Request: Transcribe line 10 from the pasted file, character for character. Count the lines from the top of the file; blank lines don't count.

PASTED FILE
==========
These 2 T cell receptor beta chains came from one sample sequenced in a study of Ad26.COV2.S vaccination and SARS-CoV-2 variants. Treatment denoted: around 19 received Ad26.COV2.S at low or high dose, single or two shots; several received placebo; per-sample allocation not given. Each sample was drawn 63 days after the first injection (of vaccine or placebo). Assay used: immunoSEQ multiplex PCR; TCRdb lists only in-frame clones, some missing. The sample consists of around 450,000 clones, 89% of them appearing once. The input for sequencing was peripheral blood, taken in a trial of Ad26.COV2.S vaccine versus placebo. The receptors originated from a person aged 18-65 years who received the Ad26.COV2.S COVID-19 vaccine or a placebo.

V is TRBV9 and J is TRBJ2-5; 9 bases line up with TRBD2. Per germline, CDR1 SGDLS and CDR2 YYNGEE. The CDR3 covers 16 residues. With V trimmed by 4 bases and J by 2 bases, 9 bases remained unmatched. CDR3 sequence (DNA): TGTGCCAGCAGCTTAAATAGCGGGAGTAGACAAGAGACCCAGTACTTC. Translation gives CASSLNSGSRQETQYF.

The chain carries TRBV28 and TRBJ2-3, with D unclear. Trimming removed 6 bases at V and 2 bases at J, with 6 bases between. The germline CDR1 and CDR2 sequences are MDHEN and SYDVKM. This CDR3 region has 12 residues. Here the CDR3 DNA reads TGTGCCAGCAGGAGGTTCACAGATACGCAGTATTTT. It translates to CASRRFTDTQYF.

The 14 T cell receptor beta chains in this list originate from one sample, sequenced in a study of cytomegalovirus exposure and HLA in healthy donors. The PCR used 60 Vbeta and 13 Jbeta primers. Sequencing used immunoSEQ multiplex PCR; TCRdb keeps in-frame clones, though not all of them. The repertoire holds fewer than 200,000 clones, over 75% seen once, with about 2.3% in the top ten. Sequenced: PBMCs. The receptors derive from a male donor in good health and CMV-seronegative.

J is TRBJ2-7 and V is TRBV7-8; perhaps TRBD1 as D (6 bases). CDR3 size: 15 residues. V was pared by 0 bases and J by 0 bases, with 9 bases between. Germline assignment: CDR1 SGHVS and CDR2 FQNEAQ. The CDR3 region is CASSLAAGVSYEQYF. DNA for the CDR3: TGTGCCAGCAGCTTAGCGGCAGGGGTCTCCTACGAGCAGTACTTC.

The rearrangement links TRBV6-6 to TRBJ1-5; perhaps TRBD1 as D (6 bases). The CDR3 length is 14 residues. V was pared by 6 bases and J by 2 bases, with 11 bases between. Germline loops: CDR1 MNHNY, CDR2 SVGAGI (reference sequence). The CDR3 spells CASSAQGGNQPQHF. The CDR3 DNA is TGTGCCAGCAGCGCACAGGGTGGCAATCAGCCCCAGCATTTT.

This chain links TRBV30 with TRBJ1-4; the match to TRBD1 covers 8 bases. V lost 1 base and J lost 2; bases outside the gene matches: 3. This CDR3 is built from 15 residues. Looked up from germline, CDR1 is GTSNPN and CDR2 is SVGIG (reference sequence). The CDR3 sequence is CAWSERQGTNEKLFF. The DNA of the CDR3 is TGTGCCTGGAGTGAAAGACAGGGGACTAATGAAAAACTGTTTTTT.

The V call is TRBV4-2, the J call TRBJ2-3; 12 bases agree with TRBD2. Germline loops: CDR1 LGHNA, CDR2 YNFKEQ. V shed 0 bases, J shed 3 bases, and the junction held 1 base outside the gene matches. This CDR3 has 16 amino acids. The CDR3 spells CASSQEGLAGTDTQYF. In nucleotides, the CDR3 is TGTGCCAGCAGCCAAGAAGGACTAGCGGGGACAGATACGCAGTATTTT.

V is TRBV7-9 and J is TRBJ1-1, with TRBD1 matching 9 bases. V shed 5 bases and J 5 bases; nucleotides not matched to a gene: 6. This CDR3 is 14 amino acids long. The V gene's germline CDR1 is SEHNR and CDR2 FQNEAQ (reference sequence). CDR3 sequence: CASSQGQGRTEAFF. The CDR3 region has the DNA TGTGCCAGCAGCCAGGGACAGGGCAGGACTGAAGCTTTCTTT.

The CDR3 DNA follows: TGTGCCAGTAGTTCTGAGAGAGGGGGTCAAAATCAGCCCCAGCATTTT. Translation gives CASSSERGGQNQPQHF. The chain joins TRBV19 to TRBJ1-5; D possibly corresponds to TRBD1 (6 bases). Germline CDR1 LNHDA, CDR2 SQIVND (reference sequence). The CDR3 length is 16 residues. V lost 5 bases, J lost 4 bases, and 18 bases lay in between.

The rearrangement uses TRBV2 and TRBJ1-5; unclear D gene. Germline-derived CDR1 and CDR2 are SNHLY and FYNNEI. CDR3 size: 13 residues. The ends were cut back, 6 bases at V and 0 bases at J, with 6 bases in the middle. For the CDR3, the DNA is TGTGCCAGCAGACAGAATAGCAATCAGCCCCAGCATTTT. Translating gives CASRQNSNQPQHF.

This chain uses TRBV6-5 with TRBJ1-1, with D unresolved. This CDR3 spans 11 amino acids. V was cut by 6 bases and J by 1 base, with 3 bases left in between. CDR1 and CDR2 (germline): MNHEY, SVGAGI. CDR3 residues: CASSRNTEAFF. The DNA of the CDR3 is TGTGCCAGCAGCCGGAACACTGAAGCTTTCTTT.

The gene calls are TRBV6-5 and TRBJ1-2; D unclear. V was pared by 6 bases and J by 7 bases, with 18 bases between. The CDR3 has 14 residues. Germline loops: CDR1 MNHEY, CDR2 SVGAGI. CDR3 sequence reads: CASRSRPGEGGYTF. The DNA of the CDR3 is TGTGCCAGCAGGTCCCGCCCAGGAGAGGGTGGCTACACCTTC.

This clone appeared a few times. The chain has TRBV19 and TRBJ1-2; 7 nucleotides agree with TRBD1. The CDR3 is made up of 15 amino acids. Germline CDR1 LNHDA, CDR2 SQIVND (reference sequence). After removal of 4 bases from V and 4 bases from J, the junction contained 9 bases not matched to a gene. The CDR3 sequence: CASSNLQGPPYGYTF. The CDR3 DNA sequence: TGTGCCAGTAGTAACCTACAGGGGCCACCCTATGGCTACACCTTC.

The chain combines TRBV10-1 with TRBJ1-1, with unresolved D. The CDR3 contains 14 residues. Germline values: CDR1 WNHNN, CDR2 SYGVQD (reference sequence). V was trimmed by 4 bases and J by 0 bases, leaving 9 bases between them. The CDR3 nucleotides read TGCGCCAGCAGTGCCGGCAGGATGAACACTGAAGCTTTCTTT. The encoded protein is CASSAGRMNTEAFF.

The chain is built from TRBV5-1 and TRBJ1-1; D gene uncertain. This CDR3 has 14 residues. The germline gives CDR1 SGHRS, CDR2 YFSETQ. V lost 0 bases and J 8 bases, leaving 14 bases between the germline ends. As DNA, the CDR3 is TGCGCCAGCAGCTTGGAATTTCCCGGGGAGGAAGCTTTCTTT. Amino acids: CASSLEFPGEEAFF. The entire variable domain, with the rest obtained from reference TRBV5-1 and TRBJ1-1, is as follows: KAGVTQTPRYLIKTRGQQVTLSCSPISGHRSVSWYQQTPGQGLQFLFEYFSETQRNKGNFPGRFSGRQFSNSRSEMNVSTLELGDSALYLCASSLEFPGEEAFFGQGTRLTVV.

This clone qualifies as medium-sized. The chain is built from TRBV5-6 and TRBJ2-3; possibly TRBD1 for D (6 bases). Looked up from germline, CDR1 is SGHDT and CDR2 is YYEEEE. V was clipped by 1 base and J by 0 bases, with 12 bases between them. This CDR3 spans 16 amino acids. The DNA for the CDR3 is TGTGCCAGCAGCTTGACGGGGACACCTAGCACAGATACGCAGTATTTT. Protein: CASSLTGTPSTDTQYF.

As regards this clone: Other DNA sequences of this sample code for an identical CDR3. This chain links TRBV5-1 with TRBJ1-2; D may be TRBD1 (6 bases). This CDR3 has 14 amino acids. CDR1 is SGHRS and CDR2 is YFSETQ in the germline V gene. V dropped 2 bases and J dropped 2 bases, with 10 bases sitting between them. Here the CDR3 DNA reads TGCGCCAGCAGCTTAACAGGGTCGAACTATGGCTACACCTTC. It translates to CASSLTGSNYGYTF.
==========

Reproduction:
The CDR3 DNA follows: TGTGCCAGTAGTTCTGAGAGAGGGGGTCAAAATCAGCCCCAGCATTTT. Translation gives CASSSERGGQNQPQHF. The chain joins TRBV19 to TRBJ1-5; D possibly corresponds to TRBD1 (6 bases). Germline CDR1 LNHDA, CDR2 SQIVND (reference sequence). The CDR3 length is 16 residues. V lost 5 bases, J lost 4 bases, and 18 bases lay in between.